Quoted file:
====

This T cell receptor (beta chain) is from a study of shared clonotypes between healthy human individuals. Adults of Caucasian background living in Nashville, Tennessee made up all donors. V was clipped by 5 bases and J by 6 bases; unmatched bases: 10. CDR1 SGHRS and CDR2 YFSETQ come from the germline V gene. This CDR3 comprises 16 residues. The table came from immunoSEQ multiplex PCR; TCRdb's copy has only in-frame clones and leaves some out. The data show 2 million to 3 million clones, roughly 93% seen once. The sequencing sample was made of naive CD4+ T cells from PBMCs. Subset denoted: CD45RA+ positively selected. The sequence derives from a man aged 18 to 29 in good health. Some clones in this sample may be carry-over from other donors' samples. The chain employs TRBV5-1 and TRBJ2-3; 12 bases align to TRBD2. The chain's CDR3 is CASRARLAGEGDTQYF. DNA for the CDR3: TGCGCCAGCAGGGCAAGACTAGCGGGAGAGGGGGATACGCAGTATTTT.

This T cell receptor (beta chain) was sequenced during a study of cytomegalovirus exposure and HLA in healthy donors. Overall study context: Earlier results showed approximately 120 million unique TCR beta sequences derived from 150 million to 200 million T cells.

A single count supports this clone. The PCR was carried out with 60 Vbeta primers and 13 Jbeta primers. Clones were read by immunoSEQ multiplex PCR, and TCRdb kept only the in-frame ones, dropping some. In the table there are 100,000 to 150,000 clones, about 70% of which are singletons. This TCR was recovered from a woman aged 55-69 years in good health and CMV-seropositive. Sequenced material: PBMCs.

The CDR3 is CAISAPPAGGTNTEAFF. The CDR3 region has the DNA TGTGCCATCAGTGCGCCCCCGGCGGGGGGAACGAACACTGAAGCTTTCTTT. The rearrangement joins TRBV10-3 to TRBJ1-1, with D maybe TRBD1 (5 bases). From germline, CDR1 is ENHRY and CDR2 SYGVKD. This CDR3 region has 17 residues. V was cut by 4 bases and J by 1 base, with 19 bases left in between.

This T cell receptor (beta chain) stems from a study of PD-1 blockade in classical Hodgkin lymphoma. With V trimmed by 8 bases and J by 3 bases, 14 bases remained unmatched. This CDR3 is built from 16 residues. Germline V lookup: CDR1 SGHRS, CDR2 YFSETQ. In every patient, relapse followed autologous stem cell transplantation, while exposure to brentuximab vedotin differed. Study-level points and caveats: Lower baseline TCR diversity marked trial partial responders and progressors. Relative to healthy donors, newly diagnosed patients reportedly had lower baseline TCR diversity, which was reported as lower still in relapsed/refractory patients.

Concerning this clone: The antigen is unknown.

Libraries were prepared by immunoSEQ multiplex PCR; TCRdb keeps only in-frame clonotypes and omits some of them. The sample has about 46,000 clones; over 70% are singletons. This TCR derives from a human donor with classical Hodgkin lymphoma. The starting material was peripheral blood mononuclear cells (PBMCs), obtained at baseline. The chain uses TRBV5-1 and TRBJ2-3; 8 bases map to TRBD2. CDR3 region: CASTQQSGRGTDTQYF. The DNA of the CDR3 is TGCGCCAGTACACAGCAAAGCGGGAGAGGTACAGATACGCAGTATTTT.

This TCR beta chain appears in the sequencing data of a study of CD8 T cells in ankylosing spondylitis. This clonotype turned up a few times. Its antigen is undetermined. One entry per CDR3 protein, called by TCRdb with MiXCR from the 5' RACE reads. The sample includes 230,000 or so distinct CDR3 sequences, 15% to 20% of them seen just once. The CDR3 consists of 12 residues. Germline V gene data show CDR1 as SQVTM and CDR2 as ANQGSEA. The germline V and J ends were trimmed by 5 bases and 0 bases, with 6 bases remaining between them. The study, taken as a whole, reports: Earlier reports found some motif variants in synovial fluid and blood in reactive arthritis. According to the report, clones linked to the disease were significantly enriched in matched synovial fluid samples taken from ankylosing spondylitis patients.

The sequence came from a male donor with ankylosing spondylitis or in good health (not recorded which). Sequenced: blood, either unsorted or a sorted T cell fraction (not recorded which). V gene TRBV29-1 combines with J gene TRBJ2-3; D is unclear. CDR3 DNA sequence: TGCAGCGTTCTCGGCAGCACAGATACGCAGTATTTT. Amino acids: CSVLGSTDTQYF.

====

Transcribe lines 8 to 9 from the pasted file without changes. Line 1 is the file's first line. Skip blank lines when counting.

This TCR beta chain appears in the sequencing data of a study of CD8 T cells in ankylosing spondylitis. This clonotype turned up a few times. Its antigen is undetermined. One entry per CDR3 protein, called by TCRdb with MiXCR from the 5' RACE reads. The sample includes 230,000 or so distinct CDR3 sequences, 15% to 20% of them seen just once. The CDR3 consists of 12 residues. Germline V gene data show CDR1 as SQVTM and CDR2 as ANQGSEA. The germline V and J ends were trimmed by 5 bases and 0 bases, with 6 bases remaining between them. The study, taken as a whole, reports: Earlier reports found some motif variants in synovial fluid and blood in reactive arthritis. According to the report, clones linked to the disease were significantly enriched in matched synovial fluid samples taken from ankylosing spondylitis patients.

The sequence came from a male donor with ankylosing spondylitis or in good health (not recorded which). Sequenced: blood, either unsorted or a sorted T cell fraction (not recorded which). V gene TRBV29-1 combines with J gene TRBJ2-3; D is unclear. CDR3 DNA sequence: TGCAGCGTTCTCGGCAGCACAGATACGCAGTATTTT. Amino acids: CSVLGSTDTQYF.